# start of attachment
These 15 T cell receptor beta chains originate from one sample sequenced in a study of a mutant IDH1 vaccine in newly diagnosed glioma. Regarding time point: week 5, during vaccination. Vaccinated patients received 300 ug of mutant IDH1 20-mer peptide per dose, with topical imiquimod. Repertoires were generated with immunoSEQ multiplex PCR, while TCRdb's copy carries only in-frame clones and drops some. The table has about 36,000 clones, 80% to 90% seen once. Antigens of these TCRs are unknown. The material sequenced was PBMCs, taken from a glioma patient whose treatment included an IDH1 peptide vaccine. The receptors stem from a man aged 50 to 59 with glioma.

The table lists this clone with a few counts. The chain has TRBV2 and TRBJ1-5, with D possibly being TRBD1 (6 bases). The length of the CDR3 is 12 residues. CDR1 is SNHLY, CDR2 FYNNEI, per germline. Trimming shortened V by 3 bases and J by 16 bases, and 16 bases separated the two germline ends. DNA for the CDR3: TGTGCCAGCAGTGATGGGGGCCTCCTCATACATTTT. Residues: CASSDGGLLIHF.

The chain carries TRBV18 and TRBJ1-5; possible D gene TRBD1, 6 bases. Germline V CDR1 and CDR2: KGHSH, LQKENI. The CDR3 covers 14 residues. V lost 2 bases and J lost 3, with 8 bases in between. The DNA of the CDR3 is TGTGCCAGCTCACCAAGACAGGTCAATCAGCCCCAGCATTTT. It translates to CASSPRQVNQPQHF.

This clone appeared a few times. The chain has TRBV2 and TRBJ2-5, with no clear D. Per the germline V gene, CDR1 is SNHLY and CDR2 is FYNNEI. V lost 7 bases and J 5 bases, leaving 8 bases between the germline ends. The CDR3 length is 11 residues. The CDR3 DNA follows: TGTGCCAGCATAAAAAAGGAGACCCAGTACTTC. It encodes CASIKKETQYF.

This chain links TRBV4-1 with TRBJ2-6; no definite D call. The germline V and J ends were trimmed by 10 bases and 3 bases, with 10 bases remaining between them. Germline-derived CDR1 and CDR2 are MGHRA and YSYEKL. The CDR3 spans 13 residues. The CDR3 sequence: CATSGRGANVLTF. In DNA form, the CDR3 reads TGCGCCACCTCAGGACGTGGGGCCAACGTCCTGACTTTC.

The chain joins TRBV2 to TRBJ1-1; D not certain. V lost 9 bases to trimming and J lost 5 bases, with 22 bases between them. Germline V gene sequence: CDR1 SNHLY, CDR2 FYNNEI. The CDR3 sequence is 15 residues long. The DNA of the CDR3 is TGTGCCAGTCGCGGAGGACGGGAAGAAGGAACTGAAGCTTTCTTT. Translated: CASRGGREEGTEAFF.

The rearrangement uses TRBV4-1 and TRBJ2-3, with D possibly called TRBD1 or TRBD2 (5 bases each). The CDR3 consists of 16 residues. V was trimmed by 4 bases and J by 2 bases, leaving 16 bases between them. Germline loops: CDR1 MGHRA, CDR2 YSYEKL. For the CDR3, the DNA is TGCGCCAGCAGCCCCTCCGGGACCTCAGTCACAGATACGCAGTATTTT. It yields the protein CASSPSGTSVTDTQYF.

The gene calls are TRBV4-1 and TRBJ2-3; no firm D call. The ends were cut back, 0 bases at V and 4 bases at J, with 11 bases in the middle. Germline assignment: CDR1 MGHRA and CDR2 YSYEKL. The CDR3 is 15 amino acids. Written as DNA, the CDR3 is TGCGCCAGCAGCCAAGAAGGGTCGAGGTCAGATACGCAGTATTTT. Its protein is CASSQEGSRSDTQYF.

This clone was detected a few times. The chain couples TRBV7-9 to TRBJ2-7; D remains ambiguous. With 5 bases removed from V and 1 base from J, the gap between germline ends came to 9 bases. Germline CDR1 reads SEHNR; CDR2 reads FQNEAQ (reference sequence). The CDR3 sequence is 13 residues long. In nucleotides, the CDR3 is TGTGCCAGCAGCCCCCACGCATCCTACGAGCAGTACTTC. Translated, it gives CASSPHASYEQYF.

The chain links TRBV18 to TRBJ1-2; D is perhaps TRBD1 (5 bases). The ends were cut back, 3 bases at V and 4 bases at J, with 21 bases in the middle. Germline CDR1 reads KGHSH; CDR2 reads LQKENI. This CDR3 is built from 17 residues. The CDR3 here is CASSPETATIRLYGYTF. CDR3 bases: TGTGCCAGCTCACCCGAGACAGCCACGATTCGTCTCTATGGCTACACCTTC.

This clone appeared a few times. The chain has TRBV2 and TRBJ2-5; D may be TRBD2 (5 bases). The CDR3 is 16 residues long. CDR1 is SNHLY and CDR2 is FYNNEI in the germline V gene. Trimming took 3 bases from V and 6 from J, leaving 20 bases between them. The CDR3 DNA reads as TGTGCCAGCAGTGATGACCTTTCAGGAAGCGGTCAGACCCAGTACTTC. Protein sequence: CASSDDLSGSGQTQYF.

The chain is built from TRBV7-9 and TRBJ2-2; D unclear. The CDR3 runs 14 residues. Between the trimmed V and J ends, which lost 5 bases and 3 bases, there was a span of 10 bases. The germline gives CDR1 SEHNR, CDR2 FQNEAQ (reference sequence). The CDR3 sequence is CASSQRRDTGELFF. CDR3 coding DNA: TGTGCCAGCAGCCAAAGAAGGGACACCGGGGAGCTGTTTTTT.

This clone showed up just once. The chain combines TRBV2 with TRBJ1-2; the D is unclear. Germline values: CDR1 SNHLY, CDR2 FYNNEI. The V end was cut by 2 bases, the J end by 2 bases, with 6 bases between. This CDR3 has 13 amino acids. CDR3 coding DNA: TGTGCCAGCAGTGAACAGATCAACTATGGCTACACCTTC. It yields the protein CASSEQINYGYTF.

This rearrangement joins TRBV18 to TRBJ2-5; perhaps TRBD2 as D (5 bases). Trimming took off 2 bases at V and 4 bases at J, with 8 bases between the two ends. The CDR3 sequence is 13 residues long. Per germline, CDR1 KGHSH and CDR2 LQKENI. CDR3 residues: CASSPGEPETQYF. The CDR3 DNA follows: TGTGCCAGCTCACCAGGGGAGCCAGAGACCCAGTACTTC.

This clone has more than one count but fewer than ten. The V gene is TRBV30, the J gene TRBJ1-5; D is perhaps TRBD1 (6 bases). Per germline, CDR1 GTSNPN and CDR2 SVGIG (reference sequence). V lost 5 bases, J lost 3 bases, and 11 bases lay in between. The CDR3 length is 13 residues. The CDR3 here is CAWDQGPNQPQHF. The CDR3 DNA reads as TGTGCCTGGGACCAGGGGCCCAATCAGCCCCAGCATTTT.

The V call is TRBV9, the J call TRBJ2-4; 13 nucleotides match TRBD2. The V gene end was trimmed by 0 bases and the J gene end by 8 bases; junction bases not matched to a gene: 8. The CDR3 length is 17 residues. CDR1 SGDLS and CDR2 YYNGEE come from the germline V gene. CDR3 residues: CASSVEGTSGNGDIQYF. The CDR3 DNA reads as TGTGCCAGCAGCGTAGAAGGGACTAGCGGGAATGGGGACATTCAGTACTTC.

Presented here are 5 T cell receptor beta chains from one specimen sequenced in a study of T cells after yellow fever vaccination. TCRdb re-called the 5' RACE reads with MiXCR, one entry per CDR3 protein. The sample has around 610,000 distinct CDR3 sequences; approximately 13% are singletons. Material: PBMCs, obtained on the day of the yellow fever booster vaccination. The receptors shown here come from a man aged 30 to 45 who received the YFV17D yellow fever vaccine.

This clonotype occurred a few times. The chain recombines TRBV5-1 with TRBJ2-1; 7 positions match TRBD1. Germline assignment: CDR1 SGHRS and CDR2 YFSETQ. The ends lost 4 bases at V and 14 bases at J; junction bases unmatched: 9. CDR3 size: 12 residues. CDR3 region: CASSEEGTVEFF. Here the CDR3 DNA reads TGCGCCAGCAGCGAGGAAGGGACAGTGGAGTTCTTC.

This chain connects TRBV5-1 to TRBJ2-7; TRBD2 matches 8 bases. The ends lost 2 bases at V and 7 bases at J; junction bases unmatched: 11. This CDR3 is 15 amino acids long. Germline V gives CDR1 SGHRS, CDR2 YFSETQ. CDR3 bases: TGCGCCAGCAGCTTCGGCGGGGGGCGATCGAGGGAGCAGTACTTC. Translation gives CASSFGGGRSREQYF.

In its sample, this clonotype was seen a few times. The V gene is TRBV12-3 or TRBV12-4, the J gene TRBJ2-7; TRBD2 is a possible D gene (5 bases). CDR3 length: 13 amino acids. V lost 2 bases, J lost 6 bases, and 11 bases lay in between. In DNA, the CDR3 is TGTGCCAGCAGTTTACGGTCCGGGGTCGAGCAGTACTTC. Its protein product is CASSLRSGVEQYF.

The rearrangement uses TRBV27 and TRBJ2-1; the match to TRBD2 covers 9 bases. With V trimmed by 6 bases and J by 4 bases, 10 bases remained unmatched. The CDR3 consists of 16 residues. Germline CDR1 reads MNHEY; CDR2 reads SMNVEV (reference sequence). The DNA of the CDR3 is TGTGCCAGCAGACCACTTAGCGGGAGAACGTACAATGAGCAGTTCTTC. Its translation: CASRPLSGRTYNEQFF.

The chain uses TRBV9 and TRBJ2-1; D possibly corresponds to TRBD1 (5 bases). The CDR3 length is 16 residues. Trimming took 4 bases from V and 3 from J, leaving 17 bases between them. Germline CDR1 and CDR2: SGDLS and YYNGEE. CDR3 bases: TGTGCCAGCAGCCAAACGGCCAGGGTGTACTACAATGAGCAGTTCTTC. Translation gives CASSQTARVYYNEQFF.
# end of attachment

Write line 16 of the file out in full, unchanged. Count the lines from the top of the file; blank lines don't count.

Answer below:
The V call is TRBV9, the J call TRBJ2-4; 13 nucleotides match TRBD2. The V gene end was trimmed by 0 bases and the J gene end by 8 bases; junction bases not matched to a gene: 8. The CDR3 length is 17 residues. CDR1 SGDLS and CDR2 YYNGEE come from the germline V gene. CDR3 residues: CASSVEGTSGNGDIQYF. The CDR3 DNA reads as TGTGCCAGCAGCGTAGAAGGGACTAGCGGGAATGGGGACATTCAGTACTTC.